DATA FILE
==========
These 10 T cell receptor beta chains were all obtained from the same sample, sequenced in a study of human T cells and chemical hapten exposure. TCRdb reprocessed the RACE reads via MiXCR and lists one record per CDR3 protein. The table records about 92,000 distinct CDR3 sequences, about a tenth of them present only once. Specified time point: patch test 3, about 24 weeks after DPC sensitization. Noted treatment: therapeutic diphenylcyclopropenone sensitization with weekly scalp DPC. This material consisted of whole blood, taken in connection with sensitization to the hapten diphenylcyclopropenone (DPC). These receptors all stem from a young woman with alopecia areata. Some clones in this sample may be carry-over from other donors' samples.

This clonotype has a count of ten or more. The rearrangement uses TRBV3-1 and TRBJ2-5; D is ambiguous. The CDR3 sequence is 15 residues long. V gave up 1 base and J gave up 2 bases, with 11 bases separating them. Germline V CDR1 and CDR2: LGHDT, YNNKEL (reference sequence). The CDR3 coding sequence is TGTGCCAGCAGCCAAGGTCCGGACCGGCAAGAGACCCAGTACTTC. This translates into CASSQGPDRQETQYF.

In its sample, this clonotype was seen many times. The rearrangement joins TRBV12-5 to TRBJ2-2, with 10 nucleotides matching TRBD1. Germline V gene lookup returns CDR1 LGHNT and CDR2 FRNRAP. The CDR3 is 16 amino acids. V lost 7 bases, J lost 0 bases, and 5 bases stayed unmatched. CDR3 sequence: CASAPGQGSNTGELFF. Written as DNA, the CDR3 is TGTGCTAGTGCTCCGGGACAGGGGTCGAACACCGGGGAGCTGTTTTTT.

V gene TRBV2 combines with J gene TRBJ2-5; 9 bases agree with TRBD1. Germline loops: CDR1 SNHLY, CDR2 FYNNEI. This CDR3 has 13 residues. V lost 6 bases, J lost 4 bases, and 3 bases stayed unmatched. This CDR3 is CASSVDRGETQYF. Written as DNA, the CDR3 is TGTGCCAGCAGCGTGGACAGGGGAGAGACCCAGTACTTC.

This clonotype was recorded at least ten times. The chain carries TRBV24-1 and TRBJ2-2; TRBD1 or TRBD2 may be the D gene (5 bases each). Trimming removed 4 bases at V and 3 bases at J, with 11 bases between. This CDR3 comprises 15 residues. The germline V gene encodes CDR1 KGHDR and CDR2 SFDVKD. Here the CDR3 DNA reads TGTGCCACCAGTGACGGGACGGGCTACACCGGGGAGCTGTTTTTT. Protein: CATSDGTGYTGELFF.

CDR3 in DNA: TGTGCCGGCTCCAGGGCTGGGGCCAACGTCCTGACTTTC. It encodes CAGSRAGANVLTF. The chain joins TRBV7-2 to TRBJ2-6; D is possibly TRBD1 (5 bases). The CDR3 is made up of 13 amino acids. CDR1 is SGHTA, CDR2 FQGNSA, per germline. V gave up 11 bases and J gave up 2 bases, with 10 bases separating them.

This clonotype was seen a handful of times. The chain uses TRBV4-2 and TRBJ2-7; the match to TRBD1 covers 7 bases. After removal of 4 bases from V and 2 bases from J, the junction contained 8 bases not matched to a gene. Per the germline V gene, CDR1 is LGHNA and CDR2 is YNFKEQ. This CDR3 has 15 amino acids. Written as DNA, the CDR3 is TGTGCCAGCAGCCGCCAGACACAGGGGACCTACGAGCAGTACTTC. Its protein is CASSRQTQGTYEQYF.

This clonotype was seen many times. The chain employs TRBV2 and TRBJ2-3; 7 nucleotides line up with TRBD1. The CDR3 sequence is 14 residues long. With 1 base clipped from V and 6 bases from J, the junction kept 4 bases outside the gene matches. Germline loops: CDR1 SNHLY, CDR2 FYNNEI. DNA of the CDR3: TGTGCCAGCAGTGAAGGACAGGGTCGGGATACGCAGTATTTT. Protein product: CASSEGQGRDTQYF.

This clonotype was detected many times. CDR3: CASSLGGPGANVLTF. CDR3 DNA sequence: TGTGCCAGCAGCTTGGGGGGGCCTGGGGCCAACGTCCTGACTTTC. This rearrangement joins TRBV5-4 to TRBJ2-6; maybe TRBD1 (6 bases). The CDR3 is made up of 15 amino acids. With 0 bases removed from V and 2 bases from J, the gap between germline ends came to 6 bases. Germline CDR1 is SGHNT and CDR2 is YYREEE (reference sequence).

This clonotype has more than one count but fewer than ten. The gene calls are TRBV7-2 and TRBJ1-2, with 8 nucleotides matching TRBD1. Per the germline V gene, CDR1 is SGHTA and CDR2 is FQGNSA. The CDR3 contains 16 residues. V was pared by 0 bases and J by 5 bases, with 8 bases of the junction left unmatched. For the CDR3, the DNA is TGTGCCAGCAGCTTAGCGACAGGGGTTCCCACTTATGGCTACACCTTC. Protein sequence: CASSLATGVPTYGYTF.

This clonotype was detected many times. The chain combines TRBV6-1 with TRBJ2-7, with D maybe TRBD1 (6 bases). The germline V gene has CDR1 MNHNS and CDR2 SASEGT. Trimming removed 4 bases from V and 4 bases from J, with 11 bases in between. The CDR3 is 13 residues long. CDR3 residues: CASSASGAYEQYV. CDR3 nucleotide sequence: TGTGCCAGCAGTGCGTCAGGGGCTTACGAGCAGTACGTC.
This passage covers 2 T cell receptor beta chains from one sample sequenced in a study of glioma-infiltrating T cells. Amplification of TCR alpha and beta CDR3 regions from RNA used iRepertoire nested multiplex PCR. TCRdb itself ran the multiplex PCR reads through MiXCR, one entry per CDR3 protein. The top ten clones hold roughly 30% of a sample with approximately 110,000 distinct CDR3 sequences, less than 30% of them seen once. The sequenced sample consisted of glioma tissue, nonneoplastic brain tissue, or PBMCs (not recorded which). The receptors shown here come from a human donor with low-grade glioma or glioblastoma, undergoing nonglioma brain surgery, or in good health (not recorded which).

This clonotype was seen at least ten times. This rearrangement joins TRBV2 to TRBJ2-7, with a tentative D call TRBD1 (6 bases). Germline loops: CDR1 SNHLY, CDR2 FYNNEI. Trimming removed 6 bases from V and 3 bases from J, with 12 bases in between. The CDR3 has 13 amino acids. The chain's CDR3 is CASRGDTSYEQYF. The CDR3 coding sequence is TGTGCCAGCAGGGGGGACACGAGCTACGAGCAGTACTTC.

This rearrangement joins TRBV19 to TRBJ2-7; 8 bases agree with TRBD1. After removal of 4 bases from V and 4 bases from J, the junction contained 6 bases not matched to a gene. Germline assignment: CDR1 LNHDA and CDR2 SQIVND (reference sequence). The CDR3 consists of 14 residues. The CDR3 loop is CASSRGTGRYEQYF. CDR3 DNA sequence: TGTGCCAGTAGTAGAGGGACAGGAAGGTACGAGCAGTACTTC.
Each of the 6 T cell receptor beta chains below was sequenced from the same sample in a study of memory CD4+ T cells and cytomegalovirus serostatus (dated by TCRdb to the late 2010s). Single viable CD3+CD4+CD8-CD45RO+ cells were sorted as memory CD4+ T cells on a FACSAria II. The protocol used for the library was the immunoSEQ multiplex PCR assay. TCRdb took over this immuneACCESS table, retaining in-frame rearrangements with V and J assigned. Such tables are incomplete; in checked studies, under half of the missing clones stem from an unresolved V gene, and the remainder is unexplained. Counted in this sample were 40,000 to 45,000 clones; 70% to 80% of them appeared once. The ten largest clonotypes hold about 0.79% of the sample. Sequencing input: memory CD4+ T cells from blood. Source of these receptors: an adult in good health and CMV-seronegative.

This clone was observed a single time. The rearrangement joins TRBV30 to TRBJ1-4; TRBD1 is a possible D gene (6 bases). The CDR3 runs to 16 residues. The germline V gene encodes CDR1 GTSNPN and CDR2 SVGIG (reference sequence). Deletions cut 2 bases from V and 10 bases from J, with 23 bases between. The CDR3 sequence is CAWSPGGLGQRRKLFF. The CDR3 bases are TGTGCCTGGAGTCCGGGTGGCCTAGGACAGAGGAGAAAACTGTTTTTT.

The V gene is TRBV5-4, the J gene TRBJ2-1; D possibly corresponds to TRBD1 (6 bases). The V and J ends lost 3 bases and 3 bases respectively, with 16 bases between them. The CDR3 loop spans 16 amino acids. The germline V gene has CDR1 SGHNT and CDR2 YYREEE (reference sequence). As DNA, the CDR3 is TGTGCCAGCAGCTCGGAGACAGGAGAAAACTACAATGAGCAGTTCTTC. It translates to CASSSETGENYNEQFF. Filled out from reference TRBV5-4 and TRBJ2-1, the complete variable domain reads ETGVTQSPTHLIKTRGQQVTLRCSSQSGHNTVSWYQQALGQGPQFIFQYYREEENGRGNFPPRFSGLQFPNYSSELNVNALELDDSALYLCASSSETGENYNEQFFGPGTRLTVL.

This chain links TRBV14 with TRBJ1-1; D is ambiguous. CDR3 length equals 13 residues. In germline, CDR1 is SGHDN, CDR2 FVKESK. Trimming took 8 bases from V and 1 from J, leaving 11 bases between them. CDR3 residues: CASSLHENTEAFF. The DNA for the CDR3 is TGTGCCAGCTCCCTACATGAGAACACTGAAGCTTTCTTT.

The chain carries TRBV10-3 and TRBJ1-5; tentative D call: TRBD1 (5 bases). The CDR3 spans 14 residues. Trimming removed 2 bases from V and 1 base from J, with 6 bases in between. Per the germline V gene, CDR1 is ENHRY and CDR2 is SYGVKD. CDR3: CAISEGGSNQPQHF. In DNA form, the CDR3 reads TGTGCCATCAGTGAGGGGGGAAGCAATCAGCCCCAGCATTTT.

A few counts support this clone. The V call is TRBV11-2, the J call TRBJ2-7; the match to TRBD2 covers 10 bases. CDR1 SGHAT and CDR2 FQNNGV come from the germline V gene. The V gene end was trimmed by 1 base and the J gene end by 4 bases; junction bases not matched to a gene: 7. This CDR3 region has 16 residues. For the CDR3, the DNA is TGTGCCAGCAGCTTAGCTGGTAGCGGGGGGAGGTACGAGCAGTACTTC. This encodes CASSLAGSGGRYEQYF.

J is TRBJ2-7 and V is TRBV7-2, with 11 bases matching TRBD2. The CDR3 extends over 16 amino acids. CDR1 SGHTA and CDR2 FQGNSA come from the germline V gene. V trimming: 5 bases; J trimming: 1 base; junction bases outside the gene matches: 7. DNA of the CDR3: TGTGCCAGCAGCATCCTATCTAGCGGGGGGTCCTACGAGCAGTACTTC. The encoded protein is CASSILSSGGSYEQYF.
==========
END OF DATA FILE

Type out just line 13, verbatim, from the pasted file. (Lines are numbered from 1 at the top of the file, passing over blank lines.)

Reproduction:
This clonotype was seen at least ten times. This rearrangement joins TRBV2 to TRBJ2-7, with a tentative D call TRBD1 (6 bases). Germline loops: CDR1 SNHLY, CDR2 FYNNEI. Trimming removed 6 bases from V and 3 bases from J, with 12 bases in between. The CDR3 has 13 amino acids. The chain's CDR3 is CASRGDTSYEQYF. The CDR3 coding sequence is TGTGCCAGCAGGGGGGACACGAGCTACGAGCAGTACTTC.